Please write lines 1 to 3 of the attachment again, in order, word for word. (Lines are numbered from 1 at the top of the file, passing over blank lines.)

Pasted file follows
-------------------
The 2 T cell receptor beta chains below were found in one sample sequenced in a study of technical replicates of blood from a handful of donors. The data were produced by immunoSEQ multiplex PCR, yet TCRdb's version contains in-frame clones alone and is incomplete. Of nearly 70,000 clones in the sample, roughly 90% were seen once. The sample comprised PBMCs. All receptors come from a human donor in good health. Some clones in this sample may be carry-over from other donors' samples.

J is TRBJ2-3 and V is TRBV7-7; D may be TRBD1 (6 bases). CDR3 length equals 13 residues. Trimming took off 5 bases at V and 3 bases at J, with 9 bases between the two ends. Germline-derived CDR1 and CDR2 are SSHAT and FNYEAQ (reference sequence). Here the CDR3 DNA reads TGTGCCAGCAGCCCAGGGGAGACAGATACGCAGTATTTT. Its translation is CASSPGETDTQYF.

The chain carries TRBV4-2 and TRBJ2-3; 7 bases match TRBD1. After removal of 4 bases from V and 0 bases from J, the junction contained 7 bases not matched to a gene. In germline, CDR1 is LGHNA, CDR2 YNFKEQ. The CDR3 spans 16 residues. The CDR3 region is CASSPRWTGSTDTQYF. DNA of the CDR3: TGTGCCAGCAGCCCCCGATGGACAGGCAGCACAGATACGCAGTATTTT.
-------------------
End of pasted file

The 2 T cell receptor beta chains below were found in one sample sequenced in a study of technical replicates of blood from a handful of donors. The data were produced by immunoSEQ multiplex PCR, yet TCRdb's version contains in-frame clones alone and is incomplete. Of nearly 70,000 clones in the sample, roughly 90% were seen once. The sample comprised PBMCs. All receptors come from a human donor in good health. Some clones in this sample may be carry-over from other donors' samples.

J is TRBJ2-3 and V is TRBV7-7; D may be TRBD1 (6 bases). CDR3 length equals 13 residues. Trimming took off 5 bases at V and 3 bases at J, with 9 bases between the two ends. Germline-derived CDR1 and CDR2 are SSHAT and FNYEAQ (reference sequence). Here the CDR3 DNA reads TGTGCCAGCAGCCCAGGGGAGACAGATACGCAGTATTTT. Its translation is CASSPGETDTQYF.

The chain carries TRBV4-2 and TRBJ2-3; 7 bases match TRBD1. After removal of 4 bases from V and 0 bases from J, the junction contained 7 bases not matched to a gene. In germline, CDR1 is LGHNA, CDR2 YNFKEQ. The CDR3 spans 16 residues. The CDR3 region is CASSPRWTGSTDTQYF. DNA of the CDR3: TGTGCCAGCAGCCCCCGATGGACAGGCAGCACAGATACGCAGTATTTT.